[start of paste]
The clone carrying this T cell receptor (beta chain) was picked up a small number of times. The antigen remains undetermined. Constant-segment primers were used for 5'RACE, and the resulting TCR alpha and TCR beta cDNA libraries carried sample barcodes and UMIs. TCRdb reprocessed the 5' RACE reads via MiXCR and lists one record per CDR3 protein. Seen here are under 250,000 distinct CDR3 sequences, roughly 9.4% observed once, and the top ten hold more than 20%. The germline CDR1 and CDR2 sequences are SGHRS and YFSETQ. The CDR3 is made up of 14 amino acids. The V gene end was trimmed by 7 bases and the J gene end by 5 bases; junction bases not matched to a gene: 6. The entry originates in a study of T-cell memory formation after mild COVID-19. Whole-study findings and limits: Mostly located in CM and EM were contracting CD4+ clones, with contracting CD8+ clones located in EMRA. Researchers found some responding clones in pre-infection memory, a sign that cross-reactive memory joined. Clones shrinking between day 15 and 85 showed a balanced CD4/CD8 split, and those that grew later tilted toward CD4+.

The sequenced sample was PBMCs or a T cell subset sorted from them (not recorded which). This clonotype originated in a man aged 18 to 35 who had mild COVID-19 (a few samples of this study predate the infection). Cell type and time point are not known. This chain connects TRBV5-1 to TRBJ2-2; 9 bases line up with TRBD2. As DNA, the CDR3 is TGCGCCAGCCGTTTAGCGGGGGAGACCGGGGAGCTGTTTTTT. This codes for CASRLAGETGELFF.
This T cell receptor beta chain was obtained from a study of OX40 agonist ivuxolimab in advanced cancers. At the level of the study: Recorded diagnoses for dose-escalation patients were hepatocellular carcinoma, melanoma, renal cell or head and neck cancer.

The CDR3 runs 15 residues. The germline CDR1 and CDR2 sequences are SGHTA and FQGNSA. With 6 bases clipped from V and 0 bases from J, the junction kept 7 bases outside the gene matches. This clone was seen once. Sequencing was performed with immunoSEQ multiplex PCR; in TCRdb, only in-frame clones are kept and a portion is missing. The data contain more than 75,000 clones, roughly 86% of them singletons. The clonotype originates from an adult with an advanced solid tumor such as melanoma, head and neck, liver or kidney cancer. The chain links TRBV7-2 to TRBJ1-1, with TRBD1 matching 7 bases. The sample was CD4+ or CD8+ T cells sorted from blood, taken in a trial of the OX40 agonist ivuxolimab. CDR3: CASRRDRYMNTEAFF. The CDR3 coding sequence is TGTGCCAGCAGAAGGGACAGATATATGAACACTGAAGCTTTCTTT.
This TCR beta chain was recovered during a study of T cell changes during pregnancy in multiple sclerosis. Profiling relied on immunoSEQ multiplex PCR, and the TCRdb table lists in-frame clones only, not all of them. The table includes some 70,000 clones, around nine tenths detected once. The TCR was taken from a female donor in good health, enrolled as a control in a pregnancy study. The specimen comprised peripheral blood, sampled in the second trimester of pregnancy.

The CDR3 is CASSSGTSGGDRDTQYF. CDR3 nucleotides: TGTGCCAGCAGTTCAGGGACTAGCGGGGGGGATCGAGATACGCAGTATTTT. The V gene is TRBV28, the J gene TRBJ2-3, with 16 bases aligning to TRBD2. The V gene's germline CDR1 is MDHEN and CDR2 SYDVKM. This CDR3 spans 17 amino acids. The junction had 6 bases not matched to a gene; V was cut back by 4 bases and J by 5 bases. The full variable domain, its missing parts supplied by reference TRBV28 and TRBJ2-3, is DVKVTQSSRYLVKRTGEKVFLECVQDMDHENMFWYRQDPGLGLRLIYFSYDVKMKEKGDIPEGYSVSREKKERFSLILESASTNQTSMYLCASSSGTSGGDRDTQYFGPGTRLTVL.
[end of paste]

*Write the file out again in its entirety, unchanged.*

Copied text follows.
The clone carrying this T cell receptor (beta chain) was picked up a small number of times. The antigen remains undetermined. Constant-segment primers were used for 5'RACE, and the resulting TCR alpha and TCR beta cDNA libraries carried sample barcodes and UMIs. TCRdb reprocessed the 5' RACE reads via MiXCR and lists one record per CDR3 protein. Seen here are under 250,000 distinct CDR3 sequences, roughly 9.4% observed once, and the top ten hold more than 20%. The germline CDR1 and CDR2 sequences are SGHRS and YFSETQ. The CDR3 is made up of 14 amino acids. The V gene end was trimmed by 7 bases and the J gene end by 5 bases; junction bases not matched to a gene: 6. The entry originates in a study of T-cell memory formation after mild COVID-19. Whole-study findings and limits: Mostly located in CM and EM were contracting CD4+ clones, with contracting CD8+ clones located in EMRA. Researchers found some responding clones in pre-infection memory, a sign that cross-reactive memory joined. Clones shrinking between day 15 and 85 showed a balanced CD4/CD8 split, and those that grew later tilted toward CD4+.

The sequenced sample was PBMCs or a T cell subset sorted from them (not recorded which). This clonotype originated in a man aged 18 to 35 who had mild COVID-19 (a few samples of this study predate the infection). Cell type and time point are not known. This chain connects TRBV5-1 to TRBJ2-2; 9 bases line up with TRBD2. As DNA, the CDR3 is TGCGCCAGCCGTTTAGCGGGGGAGACCGGGGAGCTGTTTTTT. This codes for CASRLAGETGELFF.
This T cell receptor beta chain was obtained from a study of OX40 agonist ivuxolimab in advanced cancers. At the level of the study: Recorded diagnoses for dose-escalation patients were hepatocellular carcinoma, melanoma, renal cell or head and neck cancer.

The CDR3 runs 15 residues. The germline CDR1 and CDR2 sequences are SGHTA and FQGNSA. With 6 bases clipped from V and 0 bases from J, the junction kept 7 bases outside the gene matches. This clone was seen once. Sequencing was performed with immunoSEQ multiplex PCR; in TCRdb, only in-frame clones are kept and a portion is missing. The data contain more than 75,000 clones, roughly 86% of them singletons. The clonotype originates from an adult with an advanced solid tumor such as melanoma, head and neck, liver or kidney cancer. The chain links TRBV7-2 to TRBJ1-1, with TRBD1 matching 7 bases. The sample was CD4+ or CD8+ T cells sorted from blood, taken in a trial of the OX40 agonist ivuxolimab. CDR3: CASRRDRYMNTEAFF. The CDR3 coding sequence is TGTGCCAGCAGAAGGGACAGATATATGAACACTGAAGCTTTCTTT.
This TCR beta chain was recovered during a study of T cell changes during pregnancy in multiple sclerosis. Profiling relied on immunoSEQ multiplex PCR, and the TCRdb table lists in-frame clones only, not all of them. The table includes some 70,000 clones, around nine tenths detected once. The TCR was taken from a female donor in good health, enrolled as a control in a pregnancy study. The specimen comprised peripheral blood, sampled in the second trimester of pregnancy.

The CDR3 is CASSSGTSGGDRDTQYF. CDR3 nucleotides: TGTGCCAGCAGTTCAGGGACTAGCGGGGGGGATCGAGATACGCAGTATTTT. The V gene is TRBV28, the J gene TRBJ2-3, with 16 bases aligning to TRBD2. The V gene's germline CDR1 is MDHEN and CDR2 SYDVKM. This CDR3 spans 17 amino acids. The junction had 6 bases not matched to a gene; V was cut back by 4 bases and J by 5 bases. The full variable domain, its missing parts supplied by reference TRBV28 and TRBJ2-3, is DVKVTQSSRYLVKRTGEKVFLECVQDMDHENMFWYRQDPGLGLRLIYFSYDVKMKEKGDIPEGYSVSREKKERFSLILESASTNQTSMYLCASSSGTSGGDRDTQYFGPGTRLTVL.